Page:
The story mainly takes place in the Galapagos Islands, a place that still seems somewhat magical, even today, but in those days it was virtually unknown and full of new and fascinating wildlife.  When returning from an expedition to an island, Darwin and Syms are caught in a storm and Syms is thrown overboard from the small dingy they are in.  When he wakes up he is on a strange island, with no ship in sight.There is an active volcano that threatens Syms, but he is aided by a small lizard that he names Farthing and before long he finds himself running for his life as he experiences something that should not exist outside of myths and legends, a real dragon and it is not happy.  Syms eventually escapes from the island and the many dangers he has faced and is picked up, together with Farthing and some eggs he has collected,  by the Beagle and the voyage continues.  The second part of the story is about what happens when the eggs hatch and a group of lizards are returned to England, where they are handed over to a young Queen Victoria.  What eventually becomes obvious to Syms is that they are actually young dragons and they go through the same sort of metamorphosis that creatures such as butterflies and frogs go through.  The conditions that they are kept in is not suitable and Syms wants to release them, but the Queen will not agree, even though one of the young dies in captivity.  We definitely start cheering when our young hero manages to release the dragons and we hope that they survive.  In order to escape the wrath of the Queen, Darwin helps his young assistant to travel to Australia, where he settles and has a family.  The final section of the story is set twenty five years later when Syms takes his young daughter on a trip to the Galapagos.  She has been brought up on the stories her father tells of his adventures, but does not believe them, until she is suddenly presented with a huge dragon, that greets her father; Farthing has not forgotten the friend that set him free.  We then have the final image of all the other dragons flying free in the sky above their island.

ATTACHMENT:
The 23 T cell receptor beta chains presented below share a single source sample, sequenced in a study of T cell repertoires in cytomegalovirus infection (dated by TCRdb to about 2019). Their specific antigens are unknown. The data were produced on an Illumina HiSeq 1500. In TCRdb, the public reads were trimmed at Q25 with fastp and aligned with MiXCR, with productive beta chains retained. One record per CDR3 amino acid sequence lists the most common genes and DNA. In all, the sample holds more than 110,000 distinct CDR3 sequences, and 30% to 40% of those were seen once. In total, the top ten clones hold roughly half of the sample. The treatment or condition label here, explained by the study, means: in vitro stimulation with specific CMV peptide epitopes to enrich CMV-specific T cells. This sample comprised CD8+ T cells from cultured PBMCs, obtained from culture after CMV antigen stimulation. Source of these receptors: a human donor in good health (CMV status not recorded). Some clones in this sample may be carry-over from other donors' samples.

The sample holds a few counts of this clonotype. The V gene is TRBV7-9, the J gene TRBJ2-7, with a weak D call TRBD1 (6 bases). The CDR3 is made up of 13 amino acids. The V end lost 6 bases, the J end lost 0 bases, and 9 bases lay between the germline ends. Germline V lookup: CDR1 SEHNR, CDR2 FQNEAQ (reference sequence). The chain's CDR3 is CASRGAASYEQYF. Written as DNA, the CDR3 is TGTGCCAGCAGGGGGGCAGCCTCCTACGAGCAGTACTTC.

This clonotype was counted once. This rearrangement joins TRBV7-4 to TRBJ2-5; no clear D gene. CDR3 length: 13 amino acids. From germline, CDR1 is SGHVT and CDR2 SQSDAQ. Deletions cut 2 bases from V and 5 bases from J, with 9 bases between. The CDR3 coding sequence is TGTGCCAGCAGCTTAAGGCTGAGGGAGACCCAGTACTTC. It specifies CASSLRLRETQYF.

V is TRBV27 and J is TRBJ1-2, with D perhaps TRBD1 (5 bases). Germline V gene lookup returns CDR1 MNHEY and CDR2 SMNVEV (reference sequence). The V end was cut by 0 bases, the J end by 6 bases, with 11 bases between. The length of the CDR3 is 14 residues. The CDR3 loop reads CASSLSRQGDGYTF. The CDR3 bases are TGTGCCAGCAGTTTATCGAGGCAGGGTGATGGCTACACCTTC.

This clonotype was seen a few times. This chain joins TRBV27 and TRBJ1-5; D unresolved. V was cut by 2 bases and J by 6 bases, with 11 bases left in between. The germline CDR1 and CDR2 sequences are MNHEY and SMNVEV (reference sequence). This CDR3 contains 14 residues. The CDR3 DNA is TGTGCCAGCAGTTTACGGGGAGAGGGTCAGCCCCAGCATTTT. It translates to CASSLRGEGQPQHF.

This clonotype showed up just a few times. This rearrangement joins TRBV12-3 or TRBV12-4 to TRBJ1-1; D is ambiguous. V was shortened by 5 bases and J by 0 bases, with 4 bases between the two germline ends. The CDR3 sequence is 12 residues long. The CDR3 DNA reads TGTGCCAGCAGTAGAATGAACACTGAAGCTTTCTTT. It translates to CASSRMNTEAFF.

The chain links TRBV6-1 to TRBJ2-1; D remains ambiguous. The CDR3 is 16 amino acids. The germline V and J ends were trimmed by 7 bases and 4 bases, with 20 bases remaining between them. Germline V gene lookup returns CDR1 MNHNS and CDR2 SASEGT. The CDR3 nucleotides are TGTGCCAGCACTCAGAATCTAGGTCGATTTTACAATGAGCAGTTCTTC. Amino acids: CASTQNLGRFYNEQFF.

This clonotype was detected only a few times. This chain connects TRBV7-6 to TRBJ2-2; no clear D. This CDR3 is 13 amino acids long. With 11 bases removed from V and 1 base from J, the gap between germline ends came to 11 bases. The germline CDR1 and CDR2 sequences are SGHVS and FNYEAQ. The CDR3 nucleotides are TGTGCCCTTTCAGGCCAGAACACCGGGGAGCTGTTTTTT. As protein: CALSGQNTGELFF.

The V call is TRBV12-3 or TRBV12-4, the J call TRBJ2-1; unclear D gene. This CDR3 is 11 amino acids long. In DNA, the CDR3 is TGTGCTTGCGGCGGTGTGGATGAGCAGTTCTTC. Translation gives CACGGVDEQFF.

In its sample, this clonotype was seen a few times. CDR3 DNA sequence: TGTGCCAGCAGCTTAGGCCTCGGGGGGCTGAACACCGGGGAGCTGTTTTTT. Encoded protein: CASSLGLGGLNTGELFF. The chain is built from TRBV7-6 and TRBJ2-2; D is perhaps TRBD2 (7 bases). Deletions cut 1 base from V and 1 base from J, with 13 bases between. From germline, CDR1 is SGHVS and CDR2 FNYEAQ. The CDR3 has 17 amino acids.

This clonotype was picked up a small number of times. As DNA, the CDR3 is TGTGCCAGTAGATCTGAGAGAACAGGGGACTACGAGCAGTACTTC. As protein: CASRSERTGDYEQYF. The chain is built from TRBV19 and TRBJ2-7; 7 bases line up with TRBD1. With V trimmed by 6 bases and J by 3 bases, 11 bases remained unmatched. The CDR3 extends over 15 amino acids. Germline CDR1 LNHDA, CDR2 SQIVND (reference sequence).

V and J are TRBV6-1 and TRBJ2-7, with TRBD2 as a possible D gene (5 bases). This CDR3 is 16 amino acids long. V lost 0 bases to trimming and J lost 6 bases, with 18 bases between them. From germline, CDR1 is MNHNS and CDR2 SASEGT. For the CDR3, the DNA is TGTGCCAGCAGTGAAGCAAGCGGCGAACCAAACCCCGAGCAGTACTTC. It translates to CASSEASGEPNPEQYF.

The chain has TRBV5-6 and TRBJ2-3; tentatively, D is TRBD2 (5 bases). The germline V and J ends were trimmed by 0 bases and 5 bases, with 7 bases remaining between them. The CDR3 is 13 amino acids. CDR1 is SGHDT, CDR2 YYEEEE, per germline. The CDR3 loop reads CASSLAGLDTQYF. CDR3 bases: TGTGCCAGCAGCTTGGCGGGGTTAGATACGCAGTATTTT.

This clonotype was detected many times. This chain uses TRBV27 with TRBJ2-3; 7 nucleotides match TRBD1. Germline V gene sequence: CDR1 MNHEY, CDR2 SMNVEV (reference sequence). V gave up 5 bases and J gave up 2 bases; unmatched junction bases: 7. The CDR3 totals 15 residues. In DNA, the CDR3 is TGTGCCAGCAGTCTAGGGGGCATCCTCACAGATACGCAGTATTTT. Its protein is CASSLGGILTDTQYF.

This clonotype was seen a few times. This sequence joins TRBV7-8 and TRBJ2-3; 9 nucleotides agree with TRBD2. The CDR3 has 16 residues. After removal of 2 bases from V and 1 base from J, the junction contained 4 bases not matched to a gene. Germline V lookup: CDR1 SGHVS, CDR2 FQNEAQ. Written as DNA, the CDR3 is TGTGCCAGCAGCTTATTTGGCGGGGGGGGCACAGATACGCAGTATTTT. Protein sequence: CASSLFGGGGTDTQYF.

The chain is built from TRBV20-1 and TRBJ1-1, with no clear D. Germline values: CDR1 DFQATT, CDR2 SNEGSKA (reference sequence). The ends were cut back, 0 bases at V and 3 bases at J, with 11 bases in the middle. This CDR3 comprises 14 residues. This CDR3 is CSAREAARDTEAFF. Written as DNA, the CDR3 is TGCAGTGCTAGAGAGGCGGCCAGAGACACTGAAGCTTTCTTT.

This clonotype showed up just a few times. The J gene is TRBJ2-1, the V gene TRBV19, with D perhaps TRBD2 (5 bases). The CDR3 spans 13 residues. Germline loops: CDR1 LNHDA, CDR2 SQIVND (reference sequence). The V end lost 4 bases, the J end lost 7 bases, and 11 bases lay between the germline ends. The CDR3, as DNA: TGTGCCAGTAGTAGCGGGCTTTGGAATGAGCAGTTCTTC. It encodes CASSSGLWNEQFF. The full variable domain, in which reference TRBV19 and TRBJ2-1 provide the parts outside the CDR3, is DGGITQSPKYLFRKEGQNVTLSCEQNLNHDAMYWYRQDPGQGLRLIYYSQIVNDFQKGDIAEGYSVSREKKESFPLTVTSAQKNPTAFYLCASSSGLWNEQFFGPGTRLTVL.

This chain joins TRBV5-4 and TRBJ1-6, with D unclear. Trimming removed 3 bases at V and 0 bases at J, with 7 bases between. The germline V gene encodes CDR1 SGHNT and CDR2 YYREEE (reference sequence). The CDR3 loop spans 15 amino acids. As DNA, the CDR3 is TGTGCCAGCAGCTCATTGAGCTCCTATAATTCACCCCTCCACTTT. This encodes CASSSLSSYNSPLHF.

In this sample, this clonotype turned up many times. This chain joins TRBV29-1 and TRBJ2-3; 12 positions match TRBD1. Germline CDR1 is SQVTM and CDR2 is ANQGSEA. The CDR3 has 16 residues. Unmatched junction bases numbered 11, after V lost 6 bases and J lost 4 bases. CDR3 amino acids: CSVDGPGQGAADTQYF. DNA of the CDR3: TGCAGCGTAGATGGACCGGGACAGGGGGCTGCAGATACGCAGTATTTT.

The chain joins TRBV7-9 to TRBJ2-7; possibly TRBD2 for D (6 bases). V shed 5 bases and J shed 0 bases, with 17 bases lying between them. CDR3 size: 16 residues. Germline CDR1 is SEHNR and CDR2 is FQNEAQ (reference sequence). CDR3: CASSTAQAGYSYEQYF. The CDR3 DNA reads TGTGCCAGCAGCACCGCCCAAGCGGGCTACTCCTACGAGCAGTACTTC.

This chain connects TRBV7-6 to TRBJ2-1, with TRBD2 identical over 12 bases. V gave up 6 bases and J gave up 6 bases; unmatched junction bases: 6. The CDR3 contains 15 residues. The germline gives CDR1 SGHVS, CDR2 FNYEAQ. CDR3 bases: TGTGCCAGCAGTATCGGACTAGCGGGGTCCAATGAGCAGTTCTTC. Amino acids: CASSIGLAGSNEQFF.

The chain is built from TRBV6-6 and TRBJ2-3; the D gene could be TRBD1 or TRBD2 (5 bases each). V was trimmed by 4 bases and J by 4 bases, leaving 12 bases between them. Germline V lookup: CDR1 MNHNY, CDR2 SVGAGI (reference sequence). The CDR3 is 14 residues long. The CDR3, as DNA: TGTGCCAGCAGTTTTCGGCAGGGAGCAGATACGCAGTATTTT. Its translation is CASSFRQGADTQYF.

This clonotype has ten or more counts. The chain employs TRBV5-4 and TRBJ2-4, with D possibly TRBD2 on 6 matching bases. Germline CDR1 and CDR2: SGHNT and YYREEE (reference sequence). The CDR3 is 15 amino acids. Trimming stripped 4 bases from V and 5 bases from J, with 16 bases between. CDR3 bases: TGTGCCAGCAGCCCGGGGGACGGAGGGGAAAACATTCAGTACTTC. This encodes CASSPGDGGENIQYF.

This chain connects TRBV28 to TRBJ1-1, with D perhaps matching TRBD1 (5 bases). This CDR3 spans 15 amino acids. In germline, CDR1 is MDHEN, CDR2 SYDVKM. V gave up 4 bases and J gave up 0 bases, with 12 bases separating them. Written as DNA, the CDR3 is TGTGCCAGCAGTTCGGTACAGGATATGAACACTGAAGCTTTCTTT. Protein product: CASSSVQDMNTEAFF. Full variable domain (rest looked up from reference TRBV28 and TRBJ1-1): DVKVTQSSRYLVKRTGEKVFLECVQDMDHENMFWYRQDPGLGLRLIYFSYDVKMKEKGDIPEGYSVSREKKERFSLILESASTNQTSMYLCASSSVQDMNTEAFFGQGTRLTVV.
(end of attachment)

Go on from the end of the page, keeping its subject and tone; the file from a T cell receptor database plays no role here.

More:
This is a stunning mix of true story with a hint of the mythical.  It is full of action and adventure but it also has additional layers that make us think about the way that we treat creatures.  In the book, Darwin and other naturalists see the animals as subjects for experimentation and investigation.  Whilst they are frustrated when something happens to the creatures, it is just an inconvenience and there is little sense that they have any empathy for the animals they have captured.  Luckily Darwin seems to have altered his views somewhat as he grew older and Lindsay Galvin has quoted him as saying “All animals feel wonder and may exhibit curiosity” and also “There is no fundamental difference between man and animals in their ability to feel pleasure and pain, happiness and misery”, both taken from “The Descent of Man” .  This story can be read at several different levels and I particularly like all the information at the back of the book, which will encourage young people to read more about the period and the discoveries that were being made.  the discussion with the author gives a brilliant insight into how she created the book and what caught her interest at the very beginning.  The illustrations are a lovely addition and blend extremely well, but it is the actual cover and the inside covers which are a real ‘Tour de Force’; they are absolutely stunning and make this a very special addition to anyone’s bookshelf.